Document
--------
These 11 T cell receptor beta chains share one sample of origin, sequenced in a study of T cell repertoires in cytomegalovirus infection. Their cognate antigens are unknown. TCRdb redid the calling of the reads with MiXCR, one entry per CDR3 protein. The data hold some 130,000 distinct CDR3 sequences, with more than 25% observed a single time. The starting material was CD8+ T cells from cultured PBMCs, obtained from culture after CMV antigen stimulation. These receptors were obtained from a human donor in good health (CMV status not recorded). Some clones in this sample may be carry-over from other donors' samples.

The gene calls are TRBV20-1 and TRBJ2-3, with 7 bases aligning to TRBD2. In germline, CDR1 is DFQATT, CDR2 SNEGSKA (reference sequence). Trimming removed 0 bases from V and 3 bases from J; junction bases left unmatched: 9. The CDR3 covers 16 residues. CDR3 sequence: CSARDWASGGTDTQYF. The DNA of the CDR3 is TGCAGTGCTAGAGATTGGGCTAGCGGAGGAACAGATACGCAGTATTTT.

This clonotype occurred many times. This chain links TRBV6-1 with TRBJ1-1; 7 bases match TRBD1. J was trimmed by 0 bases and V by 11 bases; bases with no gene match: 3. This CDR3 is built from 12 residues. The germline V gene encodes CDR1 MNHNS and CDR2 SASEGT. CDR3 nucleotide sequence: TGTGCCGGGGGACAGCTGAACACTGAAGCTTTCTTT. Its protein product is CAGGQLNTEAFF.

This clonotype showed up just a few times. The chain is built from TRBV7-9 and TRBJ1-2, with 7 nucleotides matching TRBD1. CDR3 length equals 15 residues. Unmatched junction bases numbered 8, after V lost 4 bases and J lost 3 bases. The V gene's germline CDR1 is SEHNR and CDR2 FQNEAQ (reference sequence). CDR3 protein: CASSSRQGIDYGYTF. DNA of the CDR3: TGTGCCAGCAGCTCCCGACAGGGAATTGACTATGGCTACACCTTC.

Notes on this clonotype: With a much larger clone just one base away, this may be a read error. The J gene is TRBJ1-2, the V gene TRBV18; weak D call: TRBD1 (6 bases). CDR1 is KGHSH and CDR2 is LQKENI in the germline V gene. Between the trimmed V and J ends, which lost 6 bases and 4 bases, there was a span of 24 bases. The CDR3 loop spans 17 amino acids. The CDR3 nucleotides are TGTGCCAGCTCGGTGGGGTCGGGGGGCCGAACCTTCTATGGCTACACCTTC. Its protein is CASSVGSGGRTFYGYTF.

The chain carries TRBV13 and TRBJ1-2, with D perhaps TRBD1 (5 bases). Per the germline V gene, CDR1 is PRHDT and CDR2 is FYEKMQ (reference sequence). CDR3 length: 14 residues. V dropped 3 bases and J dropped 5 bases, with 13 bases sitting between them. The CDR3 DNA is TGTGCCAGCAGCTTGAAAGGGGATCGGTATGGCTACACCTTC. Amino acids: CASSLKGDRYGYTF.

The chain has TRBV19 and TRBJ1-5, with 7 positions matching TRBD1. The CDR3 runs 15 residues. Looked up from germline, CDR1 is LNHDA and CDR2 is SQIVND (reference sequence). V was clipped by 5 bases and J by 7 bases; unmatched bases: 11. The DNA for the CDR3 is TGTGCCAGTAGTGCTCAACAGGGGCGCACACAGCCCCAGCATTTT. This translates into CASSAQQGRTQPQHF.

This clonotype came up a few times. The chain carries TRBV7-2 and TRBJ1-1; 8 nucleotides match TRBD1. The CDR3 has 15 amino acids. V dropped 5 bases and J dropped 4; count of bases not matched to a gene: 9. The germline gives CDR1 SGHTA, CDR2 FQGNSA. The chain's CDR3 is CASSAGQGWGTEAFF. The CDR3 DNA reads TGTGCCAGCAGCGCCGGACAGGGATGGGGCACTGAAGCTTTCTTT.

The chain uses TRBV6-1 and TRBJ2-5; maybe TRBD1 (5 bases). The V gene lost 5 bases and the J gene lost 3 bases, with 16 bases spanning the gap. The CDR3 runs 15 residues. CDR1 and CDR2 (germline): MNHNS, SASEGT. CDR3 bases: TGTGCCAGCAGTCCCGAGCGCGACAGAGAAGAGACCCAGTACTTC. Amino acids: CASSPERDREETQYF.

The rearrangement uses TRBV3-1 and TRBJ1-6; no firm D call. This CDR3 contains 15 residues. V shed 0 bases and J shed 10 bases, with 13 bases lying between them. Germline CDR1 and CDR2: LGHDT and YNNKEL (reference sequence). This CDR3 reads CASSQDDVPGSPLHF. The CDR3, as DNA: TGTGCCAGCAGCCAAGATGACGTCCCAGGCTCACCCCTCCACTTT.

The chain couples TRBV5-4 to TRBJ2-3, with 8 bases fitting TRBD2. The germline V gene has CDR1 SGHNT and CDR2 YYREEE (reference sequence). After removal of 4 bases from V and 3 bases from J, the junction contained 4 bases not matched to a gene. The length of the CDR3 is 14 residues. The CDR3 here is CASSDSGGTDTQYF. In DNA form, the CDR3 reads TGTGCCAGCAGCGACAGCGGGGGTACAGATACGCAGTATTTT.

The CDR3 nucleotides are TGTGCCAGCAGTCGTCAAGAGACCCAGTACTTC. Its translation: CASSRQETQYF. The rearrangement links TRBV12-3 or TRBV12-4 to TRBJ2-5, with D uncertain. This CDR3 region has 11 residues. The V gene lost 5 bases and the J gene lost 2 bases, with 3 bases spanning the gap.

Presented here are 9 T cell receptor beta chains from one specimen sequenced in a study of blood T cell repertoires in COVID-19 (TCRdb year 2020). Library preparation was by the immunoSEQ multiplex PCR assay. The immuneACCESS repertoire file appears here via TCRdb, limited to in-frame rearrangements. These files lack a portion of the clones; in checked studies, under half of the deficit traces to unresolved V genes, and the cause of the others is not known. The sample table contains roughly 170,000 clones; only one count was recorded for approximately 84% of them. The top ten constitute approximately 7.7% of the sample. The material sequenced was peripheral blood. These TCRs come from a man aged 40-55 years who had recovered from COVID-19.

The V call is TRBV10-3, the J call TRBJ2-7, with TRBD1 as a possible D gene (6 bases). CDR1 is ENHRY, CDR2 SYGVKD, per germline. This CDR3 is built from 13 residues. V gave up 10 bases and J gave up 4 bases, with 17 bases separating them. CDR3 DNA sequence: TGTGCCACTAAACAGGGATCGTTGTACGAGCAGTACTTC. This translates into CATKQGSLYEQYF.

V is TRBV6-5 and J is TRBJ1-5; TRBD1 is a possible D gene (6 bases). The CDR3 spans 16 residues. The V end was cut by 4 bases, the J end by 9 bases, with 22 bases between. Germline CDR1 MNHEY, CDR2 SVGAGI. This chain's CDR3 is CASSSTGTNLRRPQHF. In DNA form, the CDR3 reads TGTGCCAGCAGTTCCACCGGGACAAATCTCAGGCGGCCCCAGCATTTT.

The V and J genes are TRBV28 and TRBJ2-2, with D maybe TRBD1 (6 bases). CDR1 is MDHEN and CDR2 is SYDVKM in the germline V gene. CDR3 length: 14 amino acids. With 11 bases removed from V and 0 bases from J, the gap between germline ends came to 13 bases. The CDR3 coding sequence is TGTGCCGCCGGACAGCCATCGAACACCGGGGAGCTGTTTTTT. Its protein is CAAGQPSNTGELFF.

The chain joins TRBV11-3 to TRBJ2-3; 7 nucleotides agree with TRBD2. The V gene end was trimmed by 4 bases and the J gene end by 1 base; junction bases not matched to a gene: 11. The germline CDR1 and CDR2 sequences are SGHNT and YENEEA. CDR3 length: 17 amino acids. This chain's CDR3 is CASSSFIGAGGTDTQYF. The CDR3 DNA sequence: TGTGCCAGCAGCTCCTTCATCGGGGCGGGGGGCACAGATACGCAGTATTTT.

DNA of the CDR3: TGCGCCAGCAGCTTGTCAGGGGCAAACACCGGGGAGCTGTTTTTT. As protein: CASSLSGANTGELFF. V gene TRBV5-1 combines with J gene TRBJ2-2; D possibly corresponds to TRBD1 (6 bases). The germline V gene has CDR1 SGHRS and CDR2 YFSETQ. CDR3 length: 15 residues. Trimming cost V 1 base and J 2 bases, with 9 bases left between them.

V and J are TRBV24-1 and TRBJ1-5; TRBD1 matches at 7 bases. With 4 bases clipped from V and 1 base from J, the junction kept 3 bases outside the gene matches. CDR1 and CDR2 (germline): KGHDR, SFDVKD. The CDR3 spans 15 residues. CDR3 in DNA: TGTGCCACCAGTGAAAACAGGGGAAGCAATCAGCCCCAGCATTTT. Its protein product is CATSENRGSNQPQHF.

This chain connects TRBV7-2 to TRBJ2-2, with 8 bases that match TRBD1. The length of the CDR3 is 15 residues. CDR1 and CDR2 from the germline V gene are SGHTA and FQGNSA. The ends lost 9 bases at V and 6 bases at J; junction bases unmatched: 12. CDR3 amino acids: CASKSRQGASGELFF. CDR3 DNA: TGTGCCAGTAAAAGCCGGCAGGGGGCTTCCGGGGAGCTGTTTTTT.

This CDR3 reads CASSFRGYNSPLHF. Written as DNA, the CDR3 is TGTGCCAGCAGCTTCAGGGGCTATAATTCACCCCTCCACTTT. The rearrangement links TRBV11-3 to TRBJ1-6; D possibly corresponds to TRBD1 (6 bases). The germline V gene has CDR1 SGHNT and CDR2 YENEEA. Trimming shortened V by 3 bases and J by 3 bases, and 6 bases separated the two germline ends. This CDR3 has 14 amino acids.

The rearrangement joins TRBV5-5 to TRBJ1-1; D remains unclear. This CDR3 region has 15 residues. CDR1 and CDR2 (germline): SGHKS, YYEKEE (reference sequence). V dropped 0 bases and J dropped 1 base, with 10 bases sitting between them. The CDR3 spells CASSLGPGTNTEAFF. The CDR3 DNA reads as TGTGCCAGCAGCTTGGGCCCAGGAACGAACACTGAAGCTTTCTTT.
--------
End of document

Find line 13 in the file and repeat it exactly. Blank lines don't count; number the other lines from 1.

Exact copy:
Presented here are 9 T cell receptor beta chains from one specimen sequenced in a study of blood T cell repertoires in COVID-19 (TCRdb year 2020). Library preparation was by the immunoSEQ multiplex PCR assay. The immuneACCESS repertoire file appears here via TCRdb, limited to in-frame rearrangements. These files lack a portion of the clones; in checked studies, under half of the deficit traces to unresolved V genes, and the cause of the others is not known. The sample table contains roughly 170,000 clones; only one count was recorded for approximately 84% of them. The top ten constitute approximately 7.7% of the sample. The material sequenced was peripheral blood. These TCRs come from a man aged 40-55 years who had recovered from COVID-19.